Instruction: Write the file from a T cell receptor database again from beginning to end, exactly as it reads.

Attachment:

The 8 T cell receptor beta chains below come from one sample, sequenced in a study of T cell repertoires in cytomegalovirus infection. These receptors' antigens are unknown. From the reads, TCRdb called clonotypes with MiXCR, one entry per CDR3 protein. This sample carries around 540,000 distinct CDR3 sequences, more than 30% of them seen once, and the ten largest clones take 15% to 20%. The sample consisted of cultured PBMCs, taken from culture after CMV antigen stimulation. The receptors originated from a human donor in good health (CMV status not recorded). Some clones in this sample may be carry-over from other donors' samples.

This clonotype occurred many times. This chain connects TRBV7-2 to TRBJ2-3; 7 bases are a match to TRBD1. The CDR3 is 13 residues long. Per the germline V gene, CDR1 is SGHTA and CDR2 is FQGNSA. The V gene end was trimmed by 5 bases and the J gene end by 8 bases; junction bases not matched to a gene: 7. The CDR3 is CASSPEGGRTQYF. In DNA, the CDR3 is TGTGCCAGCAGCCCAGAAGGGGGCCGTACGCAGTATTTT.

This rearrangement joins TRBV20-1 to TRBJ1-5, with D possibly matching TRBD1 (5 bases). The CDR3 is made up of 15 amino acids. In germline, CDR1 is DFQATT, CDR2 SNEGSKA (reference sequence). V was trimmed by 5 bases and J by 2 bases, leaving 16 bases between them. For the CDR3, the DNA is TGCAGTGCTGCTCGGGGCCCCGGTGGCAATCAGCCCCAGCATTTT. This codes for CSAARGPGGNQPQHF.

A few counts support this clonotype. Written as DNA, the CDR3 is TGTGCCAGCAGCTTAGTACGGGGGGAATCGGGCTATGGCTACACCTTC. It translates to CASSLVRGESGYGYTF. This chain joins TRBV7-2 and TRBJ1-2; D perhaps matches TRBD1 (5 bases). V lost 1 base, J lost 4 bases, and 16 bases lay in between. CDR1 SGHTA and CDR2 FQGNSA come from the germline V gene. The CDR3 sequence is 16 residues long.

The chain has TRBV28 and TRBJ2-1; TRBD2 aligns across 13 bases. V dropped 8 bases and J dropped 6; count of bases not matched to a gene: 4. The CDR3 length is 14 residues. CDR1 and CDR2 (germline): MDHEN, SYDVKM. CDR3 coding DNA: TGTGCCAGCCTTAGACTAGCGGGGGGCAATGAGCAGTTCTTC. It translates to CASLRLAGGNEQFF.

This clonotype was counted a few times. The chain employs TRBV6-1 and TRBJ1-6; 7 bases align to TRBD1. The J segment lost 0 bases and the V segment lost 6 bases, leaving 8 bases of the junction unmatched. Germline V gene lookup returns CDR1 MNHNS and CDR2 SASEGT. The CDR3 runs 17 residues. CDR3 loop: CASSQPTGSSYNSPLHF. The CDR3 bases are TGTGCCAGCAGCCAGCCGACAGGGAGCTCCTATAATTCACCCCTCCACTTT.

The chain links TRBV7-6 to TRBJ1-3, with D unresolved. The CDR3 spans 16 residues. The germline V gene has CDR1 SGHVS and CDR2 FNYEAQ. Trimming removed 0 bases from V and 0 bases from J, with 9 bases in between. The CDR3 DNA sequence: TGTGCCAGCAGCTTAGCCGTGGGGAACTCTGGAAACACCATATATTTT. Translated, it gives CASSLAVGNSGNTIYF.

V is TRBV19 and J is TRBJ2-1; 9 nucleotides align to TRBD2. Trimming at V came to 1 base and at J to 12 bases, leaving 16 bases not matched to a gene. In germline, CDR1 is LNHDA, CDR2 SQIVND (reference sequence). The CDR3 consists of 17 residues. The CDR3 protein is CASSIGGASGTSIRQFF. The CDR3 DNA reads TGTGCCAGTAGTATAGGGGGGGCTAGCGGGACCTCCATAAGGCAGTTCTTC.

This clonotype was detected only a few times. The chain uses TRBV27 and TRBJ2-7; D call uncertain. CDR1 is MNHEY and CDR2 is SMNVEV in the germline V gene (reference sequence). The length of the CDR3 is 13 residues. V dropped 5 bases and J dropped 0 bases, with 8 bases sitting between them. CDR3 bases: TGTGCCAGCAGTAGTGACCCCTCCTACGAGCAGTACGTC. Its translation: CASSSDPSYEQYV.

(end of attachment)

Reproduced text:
The 8 T cell receptor beta chains below come from one sample, sequenced in a study of T cell repertoires in cytomegalovirus infection. These receptors' antigens are unknown. From the reads, TCRdb called clonotypes with MiXCR, one entry per CDR3 protein. This sample carries around 540,000 distinct CDR3 sequences, more than 30% of them seen once, and the ten largest clones take 15% to 20%. The sample consisted of cultured PBMCs, taken from culture after CMV antigen stimulation. The receptors originated from a human donor in good health (CMV status not recorded). Some clones in this sample may be carry-over from other donors' samples.

This clonotype occurred many times. This chain connects TRBV7-2 to TRBJ2-3; 7 bases are a match to TRBD1. The CDR3 is 13 residues long. Per the germline V gene, CDR1 is SGHTA and CDR2 is FQGNSA. The V gene end was trimmed by 5 bases and the J gene end by 8 bases; junction bases not matched to a gene: 7. The CDR3 is CASSPEGGRTQYF. In DNA, the CDR3 is TGTGCCAGCAGCCCAGAAGGGGGCCGTACGCAGTATTTT.

This rearrangement joins TRBV20-1 to TRBJ1-5, with D possibly matching TRBD1 (5 bases). The CDR3 is made up of 15 amino acids. In germline, CDR1 is DFQATT, CDR2 SNEGSKA (reference sequence). V was trimmed by 5 bases and J by 2 bases, leaving 16 bases between them. For the CDR3, the DNA is TGCAGTGCTGCTCGGGGCCCCGGTGGCAATCAGCCCCAGCATTTT. This codes for CSAARGPGGNQPQHF.

A few counts support this clonotype. Written as DNA, the CDR3 is TGTGCCAGCAGCTTAGTACGGGGGGAATCGGGCTATGGCTACACCTTC. It translates to CASSLVRGESGYGYTF. This chain joins TRBV7-2 and TRBJ1-2; D perhaps matches TRBD1 (5 bases). V lost 1 base, J lost 4 bases, and 16 bases lay in between. CDR1 SGHTA and CDR2 FQGNSA come from the germline V gene. The CDR3 sequence is 16 residues long.

The chain has TRBV28 and TRBJ2-1; TRBD2 aligns across 13 bases. V dropped 8 bases and J dropped 6; count of bases not matched to a gene: 4. The CDR3 length is 14 residues. CDR1 and CDR2 (germline): MDHEN, SYDVKM. CDR3 coding DNA: TGTGCCAGCCTTAGACTAGCGGGGGGCAATGAGCAGTTCTTC. It translates to CASLRLAGGNEQFF.

This clonotype was counted a few times. The chain employs TRBV6-1 and TRBJ1-6; 7 bases align to TRBD1. The J segment lost 0 bases and the V segment lost 6 bases, leaving 8 bases of the junction unmatched. Germline V gene lookup returns CDR1 MNHNS and CDR2 SASEGT. The CDR3 runs 17 residues. CDR3 loop: CASSQPTGSSYNSPLHF. The CDR3 bases are TGTGCCAGCAGCCAGCCGACAGGGAGCTCCTATAATTCACCCCTCCACTTT.

The chain links TRBV7-6 to TRBJ1-3, with D unresolved. The CDR3 spans 16 residues. The germline V gene has CDR1 SGHVS and CDR2 FNYEAQ. Trimming removed 0 bases from V and 0 bases from J, with 9 bases in between. The CDR3 DNA sequence: TGTGCCAGCAGCTTAGCCGTGGGGAACTCTGGAAACACCATATATTTT. Translated, it gives CASSLAVGNSGNTIYF.

V is TRBV19 and J is TRBJ2-1; 9 nucleotides align to TRBD2. Trimming at V came to 1 base and at J to 12 bases, leaving 16 bases not matched to a gene. In germline, CDR1 is LNHDA, CDR2 SQIVND (reference sequence). The CDR3 consists of 17 residues. The CDR3 protein is CASSIGGASGTSIRQFF. The CDR3 DNA reads TGTGCCAGTAGTATAGGGGGGGCTAGCGGGACCTCCATAAGGCAGTTCTTC.

This clonotype was detected only a few times. The chain uses TRBV27 and TRBJ2-7; D call uncertain. CDR1 is MNHEY and CDR2 is SMNVEV in the germline V gene (reference sequence). The length of the CDR3 is 13 residues. V dropped 5 bases and J dropped 0 bases, with 8 bases sitting between them. CDR3 bases: TGTGCCAGCAGTAGTGACCCCTCCTACGAGCAGTACGTC. Its translation: CASSSDPSYEQYV.